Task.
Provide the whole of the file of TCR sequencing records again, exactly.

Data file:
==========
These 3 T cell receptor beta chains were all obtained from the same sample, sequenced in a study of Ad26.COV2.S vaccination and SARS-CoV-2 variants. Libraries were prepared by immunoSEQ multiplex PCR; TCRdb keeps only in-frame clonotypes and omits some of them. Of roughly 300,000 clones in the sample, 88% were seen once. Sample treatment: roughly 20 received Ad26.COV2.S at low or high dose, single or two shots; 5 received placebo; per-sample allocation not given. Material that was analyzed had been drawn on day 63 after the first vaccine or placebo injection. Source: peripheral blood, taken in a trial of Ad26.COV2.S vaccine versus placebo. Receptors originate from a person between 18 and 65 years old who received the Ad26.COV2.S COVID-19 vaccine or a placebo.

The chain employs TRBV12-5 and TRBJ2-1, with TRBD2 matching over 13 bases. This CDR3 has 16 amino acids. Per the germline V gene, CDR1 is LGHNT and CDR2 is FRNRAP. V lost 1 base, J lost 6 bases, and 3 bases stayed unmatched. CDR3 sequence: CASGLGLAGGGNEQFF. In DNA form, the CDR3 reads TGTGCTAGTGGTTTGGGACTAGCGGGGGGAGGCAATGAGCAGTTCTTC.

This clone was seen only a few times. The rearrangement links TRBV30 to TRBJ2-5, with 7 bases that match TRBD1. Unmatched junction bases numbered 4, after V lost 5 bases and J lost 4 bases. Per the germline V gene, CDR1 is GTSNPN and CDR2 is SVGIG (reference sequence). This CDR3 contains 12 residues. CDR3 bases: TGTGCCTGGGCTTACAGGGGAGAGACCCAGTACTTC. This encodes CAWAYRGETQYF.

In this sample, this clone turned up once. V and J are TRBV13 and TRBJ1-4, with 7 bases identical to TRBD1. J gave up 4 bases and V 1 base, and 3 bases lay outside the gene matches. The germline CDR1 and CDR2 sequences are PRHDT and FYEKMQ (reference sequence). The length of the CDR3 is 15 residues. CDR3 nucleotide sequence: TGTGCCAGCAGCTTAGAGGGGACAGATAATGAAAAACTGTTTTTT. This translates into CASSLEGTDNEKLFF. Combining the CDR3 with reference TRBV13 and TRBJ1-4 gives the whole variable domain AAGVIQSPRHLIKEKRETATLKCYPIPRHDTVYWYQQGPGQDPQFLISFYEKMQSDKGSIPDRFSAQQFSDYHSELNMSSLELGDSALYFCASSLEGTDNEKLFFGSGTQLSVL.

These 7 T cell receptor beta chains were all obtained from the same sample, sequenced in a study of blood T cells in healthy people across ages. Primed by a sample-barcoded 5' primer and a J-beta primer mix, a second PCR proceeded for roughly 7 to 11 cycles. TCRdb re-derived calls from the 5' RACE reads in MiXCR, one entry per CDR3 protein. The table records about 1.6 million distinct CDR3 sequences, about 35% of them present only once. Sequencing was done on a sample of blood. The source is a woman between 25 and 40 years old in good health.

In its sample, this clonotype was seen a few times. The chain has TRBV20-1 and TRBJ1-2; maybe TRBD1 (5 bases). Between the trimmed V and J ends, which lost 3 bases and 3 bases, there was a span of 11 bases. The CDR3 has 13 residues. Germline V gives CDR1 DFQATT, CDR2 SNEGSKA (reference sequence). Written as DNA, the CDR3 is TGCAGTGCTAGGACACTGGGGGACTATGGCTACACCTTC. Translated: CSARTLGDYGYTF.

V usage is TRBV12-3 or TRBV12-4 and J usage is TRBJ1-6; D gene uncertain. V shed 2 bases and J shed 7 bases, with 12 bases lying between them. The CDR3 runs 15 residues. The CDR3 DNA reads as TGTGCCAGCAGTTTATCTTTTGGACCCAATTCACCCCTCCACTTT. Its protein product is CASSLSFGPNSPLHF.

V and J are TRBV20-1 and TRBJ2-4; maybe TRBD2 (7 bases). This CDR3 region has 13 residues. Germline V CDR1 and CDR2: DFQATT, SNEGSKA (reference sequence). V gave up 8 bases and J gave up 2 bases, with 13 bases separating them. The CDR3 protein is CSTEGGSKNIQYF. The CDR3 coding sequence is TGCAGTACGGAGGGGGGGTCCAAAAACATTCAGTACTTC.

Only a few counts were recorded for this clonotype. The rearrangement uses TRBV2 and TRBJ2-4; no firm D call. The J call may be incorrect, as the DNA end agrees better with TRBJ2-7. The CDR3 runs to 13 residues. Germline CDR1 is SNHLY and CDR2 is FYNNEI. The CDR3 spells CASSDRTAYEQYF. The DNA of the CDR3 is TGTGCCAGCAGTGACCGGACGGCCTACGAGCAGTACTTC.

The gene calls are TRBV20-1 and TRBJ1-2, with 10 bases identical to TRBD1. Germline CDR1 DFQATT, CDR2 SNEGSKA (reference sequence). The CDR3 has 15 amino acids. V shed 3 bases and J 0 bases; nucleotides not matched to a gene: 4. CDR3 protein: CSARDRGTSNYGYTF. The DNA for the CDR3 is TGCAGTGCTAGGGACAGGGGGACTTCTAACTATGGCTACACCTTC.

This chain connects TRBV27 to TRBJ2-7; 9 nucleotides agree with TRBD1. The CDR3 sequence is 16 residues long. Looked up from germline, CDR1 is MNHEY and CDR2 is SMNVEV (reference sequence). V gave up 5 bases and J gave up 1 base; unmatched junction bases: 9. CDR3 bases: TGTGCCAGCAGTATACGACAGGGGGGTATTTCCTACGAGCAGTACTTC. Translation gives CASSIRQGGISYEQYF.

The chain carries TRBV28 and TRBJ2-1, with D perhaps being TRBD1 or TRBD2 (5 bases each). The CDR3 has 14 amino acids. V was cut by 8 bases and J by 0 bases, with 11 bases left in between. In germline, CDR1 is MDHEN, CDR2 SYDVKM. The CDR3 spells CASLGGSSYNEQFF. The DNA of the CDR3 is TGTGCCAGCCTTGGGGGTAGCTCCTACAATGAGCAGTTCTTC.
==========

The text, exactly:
These 3 T cell receptor beta chains were all obtained from the same sample, sequenced in a study of Ad26.COV2.S vaccination and SARS-CoV-2 variants. Libraries were prepared by immunoSEQ multiplex PCR; TCRdb keeps only in-frame clonotypes and omits some of them. Of roughly 300,000 clones in the sample, 88% were seen once. Sample treatment: roughly 20 received Ad26.COV2.S at low or high dose, single or two shots; 5 received placebo; per-sample allocation not given. Material that was analyzed had been drawn on day 63 after the first vaccine or placebo injection. Source: peripheral blood, taken in a trial of Ad26.COV2.S vaccine versus placebo. Receptors originate from a person between 18 and 65 years old who received the Ad26.COV2.S COVID-19 vaccine or a placebo.

The chain employs TRBV12-5 and TRBJ2-1, with TRBD2 matching over 13 bases. This CDR3 has 16 amino acids. Per the germline V gene, CDR1 is LGHNT and CDR2 is FRNRAP. V lost 1 base, J lost 6 bases, and 3 bases stayed unmatched. CDR3 sequence: CASGLGLAGGGNEQFF. In DNA form, the CDR3 reads TGTGCTAGTGGTTTGGGACTAGCGGGGGGAGGCAATGAGCAGTTCTTC.

This clone was seen only a few times. The rearrangement links TRBV30 to TRBJ2-5, with 7 bases that match TRBD1. Unmatched junction bases numbered 4, after V lost 5 bases and J lost 4 bases. Per the germline V gene, CDR1 is GTSNPN and CDR2 is SVGIG (reference sequence). This CDR3 contains 12 residues. CDR3 bases: TGTGCCTGGGCTTACAGGGGAGAGACCCAGTACTTC. This encodes CAWAYRGETQYF.

In this sample, this clone turned up once. V and J are TRBV13 and TRBJ1-4, with 7 bases identical to TRBD1. J gave up 4 bases and V 1 base, and 3 bases lay outside the gene matches. The germline CDR1 and CDR2 sequences are PRHDT and FYEKMQ (reference sequence). The length of the CDR3 is 15 residues. CDR3 nucleotide sequence: TGTGCCAGCAGCTTAGAGGGGACAGATAATGAAAAACTGTTTTTT. This translates into CASSLEGTDNEKLFF. Combining the CDR3 with reference TRBV13 and TRBJ1-4 gives the whole variable domain AAGVIQSPRHLIKEKRETATLKCYPIPRHDTVYWYQQGPGQDPQFLISFYEKMQSDKGSIPDRFSAQQFSDYHSELNMSSLELGDSALYFCASSLEGTDNEKLFFGSGTQLSVL.

These 7 T cell receptor beta chains were all obtained from the same sample, sequenced in a study of blood T cells in healthy people across ages. Primed by a sample-barcoded 5' primer and a J-beta primer mix, a second PCR proceeded for roughly 7 to 11 cycles. TCRdb re-derived calls from the 5' RACE reads in MiXCR, one entry per CDR3 protein. The table records about 1.6 million distinct CDR3 sequences, about 35% of them present only once. Sequencing was done on a sample of blood. The source is a woman between 25 and 40 years old in good health.

In its sample, this clonotype was seen a few times. The chain has TRBV20-1 and TRBJ1-2; maybe TRBD1 (5 bases). Between the trimmed V and J ends, which lost 3 bases and 3 bases, there was a span of 11 bases. The CDR3 has 13 residues. Germline V gives CDR1 DFQATT, CDR2 SNEGSKA (reference sequence). Written as DNA, the CDR3 is TGCAGTGCTAGGACACTGGGGGACTATGGCTACACCTTC. Translated: CSARTLGDYGYTF.

V usage is TRBV12-3 or TRBV12-4 and J usage is TRBJ1-6; D gene uncertain. V shed 2 bases and J shed 7 bases, with 12 bases lying between them. The CDR3 runs 15 residues. The CDR3 DNA reads as TGTGCCAGCAGTTTATCTTTTGGACCCAATTCACCCCTCCACTTT. Its protein product is CASSLSFGPNSPLHF.

V and J are TRBV20-1 and TRBJ2-4; maybe TRBD2 (7 bases). This CDR3 region has 13 residues. Germline V CDR1 and CDR2: DFQATT, SNEGSKA (reference sequence). V gave up 8 bases and J gave up 2 bases, with 13 bases separating them. The CDR3 protein is CSTEGGSKNIQYF. The CDR3 coding sequence is TGCAGTACGGAGGGGGGGTCCAAAAACATTCAGTACTTC.

Only a few counts were recorded for this clonotype. The rearrangement uses TRBV2 and TRBJ2-4; no firm D call. The J call may be incorrect, as the DNA end agrees better with TRBJ2-7. The CDR3 runs to 13 residues. Germline CDR1 is SNHLY and CDR2 is FYNNEI. The CDR3 spells CASSDRTAYEQYF. The DNA of the CDR3 is TGTGCCAGCAGTGACCGGACGGCCTACGAGCAGTACTTC.

The gene calls are TRBV20-1 and TRBJ1-2, with 10 bases identical to TRBD1. Germline CDR1 DFQATT, CDR2 SNEGSKA (reference sequence). The CDR3 has 15 amino acids. V shed 3 bases and J 0 bases; nucleotides not matched to a gene: 4. CDR3 protein: CSARDRGTSNYGYTF. The DNA for the CDR3 is TGCAGTGCTAGGGACAGGGGGACTTCTAACTATGGCTACACCTTC.

This chain connects TRBV27 to TRBJ2-7; 9 nucleotides agree with TRBD1. The CDR3 sequence is 16 residues long. Looked up from germline, CDR1 is MNHEY and CDR2 is SMNVEV (reference sequence). V gave up 5 bases and J gave up 1 base; unmatched junction bases: 9. CDR3 bases: TGTGCCAGCAGTATACGACAGGGGGGTATTTCCTACGAGCAGTACTTC. Translation gives CASSIRQGGISYEQYF.

The chain carries TRBV28 and TRBJ2-1, with D perhaps being TRBD1 or TRBD2 (5 bases each). The CDR3 has 14 amino acids. V was cut by 8 bases and J by 0 bases, with 11 bases left in between. In germline, CDR1 is MDHEN, CDR2 SYDVKM. The CDR3 spells CASLGGSSYNEQFF. The DNA of the CDR3 is TGTGCCAGCCTTGGGGGTAGCTCCTACAATGAGCAGTTCTTC.